Abstract

The Ebughu field, located offshore in the eastern Niger Delta, has produced from a thin viscous oil rim at very low rates since 1988. Production has run at 10% of platform potential. Following a change in operatorship, the field was successfully redeveloped during 1999 in less than 10 months. From a standing start, the field was reviewed, new wells were drilled and the platform facilities were filled to capacity. The field is now believed to be ten times larger than originally mapped. Key to this fast tracked success was the adoption of a streamlined redevelopment process.

Key results and conclusions are as follows:

  1. The pooling of knowledge from outside contractors, consultancies and operators, has allowed a small integrated project team to review and redevelop a poorly performing offshore field in 10 months.

  2. Application of 3D seismic and horizontal well technology has transformed the development of a thin viscous oil rim, with both production levels and STOIIP potential being raised ten fold.

  3. Redevelopment of this sparsely explored field was significantly3accelerated through the adoption of an aggressive appraisal-development process. Seven low cost pilot wells were batch drilled up front from two slots and interpreted in real time. This allowed four horizontal development wells to be targeted and drilled in the same drilling program and a successful appraisal well completed for reservoir information.

  4. Effective selection of drilling resources reduced drilling costs substantially and resulted in horizontal wells which were among the fastest, cheapest and longest ever drilled in Nigeria.

  5. The adoption of the "all-in-one" completion concept allowed an 8,200ft well including a 2,100ft horizontal section to be drilled and completed from a new slot in 9.4 days for US$ 2.1million.

Introduction

The Ebughu Field is located in the southern portion of the offshore licence block OPL98 in the eastern edge of the Niger Delta (Fig 1). Addax signed a PSC with NNPC for a 100% interest in the OPL98 licence, which is owned by NAPIMS, in May 1998 and immediately started a review process with the aim of rehabilitating the six mature fields within this licence (Fig 2).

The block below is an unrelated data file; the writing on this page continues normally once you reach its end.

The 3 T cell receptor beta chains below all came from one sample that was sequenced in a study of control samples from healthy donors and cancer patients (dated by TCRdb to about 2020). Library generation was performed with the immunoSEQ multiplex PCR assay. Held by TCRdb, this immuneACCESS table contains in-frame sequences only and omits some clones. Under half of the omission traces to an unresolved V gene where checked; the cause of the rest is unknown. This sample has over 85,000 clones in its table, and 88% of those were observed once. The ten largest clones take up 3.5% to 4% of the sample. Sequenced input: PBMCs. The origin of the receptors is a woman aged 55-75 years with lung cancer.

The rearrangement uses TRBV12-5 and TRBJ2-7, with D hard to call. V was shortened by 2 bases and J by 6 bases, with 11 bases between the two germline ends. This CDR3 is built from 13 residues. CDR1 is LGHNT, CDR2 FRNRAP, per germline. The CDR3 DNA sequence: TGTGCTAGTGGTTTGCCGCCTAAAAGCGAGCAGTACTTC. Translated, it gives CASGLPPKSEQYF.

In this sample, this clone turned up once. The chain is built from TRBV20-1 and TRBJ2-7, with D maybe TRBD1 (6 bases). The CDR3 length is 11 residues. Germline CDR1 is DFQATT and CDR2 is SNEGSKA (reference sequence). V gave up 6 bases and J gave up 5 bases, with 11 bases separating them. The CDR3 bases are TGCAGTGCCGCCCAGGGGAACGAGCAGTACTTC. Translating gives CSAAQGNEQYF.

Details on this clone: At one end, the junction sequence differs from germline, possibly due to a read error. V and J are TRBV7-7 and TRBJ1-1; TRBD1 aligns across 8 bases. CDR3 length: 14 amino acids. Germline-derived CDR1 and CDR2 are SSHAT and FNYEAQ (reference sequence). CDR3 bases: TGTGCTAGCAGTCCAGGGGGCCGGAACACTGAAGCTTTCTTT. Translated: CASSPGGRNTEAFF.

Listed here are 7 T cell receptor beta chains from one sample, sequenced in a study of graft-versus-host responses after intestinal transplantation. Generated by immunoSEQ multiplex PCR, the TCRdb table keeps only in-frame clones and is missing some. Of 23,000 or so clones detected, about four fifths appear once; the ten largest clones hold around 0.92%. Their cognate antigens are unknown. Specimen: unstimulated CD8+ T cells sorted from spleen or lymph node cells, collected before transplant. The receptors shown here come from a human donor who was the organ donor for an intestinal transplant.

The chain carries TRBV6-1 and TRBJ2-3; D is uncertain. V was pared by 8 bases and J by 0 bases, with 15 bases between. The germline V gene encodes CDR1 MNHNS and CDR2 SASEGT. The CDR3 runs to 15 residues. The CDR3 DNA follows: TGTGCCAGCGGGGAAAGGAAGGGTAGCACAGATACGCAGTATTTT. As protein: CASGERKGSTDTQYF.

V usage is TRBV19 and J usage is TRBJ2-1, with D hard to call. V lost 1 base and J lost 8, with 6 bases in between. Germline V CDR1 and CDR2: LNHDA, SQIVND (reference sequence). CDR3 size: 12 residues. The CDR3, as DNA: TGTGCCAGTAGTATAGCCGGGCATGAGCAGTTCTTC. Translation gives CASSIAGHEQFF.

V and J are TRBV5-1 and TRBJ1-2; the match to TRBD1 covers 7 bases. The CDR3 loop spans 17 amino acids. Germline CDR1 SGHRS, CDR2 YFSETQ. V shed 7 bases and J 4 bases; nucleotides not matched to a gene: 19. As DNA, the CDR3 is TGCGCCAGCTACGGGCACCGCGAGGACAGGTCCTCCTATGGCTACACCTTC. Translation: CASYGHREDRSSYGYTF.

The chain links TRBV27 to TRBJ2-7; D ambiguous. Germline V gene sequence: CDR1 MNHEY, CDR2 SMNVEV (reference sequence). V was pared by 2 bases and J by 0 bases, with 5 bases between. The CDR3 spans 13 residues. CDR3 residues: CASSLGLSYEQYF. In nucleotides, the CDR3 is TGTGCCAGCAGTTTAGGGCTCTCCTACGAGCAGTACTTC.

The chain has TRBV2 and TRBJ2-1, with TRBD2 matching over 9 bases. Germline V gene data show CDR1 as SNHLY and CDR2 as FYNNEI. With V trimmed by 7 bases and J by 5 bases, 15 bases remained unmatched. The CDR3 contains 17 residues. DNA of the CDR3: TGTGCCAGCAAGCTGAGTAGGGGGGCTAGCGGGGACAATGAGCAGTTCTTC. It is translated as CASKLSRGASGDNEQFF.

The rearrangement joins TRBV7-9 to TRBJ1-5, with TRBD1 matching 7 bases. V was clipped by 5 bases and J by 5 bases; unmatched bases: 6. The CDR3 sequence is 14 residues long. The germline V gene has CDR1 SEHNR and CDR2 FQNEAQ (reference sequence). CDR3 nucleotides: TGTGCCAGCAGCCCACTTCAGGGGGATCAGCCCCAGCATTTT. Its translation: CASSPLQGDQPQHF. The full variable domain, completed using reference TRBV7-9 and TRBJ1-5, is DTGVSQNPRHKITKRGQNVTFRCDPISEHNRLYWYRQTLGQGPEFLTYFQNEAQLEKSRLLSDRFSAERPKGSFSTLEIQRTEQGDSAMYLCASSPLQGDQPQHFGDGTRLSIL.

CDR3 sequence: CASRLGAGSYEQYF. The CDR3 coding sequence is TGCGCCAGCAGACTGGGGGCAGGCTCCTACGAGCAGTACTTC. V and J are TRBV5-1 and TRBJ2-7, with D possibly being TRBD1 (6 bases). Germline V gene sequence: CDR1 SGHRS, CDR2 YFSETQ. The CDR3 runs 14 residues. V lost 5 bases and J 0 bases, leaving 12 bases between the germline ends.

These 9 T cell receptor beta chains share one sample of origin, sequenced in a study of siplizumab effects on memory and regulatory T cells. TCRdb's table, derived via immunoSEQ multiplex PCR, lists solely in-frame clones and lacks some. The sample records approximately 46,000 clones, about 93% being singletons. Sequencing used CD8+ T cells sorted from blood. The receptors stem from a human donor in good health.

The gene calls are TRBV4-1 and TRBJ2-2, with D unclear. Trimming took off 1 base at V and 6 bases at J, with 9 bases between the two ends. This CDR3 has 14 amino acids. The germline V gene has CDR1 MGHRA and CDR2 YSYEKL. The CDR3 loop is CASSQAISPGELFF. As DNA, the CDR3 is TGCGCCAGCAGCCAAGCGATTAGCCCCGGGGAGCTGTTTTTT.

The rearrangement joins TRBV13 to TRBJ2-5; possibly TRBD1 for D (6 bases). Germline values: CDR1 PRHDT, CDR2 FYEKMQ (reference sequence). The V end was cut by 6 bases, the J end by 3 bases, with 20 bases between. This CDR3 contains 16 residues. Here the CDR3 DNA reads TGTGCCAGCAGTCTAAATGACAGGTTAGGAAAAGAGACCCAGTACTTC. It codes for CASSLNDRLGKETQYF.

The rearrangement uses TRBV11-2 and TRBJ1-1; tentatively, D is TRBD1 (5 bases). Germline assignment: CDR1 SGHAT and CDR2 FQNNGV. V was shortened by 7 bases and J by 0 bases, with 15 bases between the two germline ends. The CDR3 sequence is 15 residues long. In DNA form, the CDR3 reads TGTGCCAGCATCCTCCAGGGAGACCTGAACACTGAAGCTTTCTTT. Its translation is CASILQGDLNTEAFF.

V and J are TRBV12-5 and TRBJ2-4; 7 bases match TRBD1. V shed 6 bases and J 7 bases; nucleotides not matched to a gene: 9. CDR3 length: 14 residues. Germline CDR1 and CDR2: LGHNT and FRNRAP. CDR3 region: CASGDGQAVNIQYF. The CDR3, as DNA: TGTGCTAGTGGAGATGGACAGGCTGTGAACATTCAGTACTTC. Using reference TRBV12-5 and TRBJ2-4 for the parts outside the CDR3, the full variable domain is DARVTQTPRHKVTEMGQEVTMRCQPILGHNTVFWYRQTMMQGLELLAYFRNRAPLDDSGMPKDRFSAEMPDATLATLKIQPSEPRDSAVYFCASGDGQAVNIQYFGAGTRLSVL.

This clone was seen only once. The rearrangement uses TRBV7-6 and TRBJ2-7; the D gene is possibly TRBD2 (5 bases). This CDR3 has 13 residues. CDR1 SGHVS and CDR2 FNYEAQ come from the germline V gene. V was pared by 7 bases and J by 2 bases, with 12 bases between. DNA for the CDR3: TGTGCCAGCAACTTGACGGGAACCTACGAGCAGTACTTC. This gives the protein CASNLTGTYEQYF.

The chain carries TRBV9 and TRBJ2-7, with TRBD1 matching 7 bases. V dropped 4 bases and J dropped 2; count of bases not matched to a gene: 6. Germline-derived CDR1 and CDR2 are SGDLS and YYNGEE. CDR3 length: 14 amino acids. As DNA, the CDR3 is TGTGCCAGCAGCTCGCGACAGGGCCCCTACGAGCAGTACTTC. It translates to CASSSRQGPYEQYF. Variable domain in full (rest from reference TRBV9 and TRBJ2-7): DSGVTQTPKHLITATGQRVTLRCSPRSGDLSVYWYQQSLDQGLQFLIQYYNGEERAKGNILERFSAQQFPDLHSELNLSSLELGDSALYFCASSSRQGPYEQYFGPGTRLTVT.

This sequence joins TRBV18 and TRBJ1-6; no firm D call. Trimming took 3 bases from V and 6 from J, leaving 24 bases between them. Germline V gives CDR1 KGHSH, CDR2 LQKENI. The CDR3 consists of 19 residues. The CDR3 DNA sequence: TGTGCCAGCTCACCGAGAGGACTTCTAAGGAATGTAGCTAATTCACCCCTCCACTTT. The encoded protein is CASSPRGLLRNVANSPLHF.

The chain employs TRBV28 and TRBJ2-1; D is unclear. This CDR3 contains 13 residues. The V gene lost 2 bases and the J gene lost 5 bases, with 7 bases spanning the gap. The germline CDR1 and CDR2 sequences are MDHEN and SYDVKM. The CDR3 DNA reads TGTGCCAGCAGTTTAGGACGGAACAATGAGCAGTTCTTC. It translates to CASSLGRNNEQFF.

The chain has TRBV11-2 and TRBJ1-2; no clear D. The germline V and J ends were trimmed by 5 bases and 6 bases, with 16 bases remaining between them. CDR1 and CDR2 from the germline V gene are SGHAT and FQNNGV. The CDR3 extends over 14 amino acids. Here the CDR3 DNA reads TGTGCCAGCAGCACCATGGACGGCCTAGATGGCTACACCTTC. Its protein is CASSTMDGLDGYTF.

OPL98 lies in a highly prolific region of the Niger Delta with numerous stacked sequences of prograding shallow marine deltaic sands of Mio-Pliocene age (Fig 3). Reservoirs are concentrated in the Biafra Member of the Agbada Formation. A massive submarine channel, the Qua Iboe, cuts and erodes the upper part of the Biafra Member sands. The Qua Iboe Channnel is filled with thick marine shales and forms an effective regional seal (Fig 4). Reservoir quality is generally excellent with porosities in excess of 30% and permeability in the range 1–10Darcy. Sands are generally unconsolidated and sand production is common if no sand exclusion method is applied. The area is gas prone with oil frequently found as a rim underneath a large gas cap. Oil quality is good (20°-40°API) with a strong correlation of PVT properties with depth (Fig 5).

Oil from six offshore fields is exported from OPL98 via a moored FPSO vessel, the Knock Taggart (Fig 2). All the production platforms are in shallow water (30–100ft) and are linked to the FPSO through a pipeline network and manifold platform. Most of the produced water is separated via a single process train on the FPSO. Production from Monipulo's Abana field to the north in OML114 is also exported through the Knock Taggart but is completely processed prior to arrival. A link also exists to Mobil's Ubit field to the West in OML67, via the Akam platform. A number of third party fields and discoveries lie close to licence boundaries raising possibilities of sharing infrastructure and costs.

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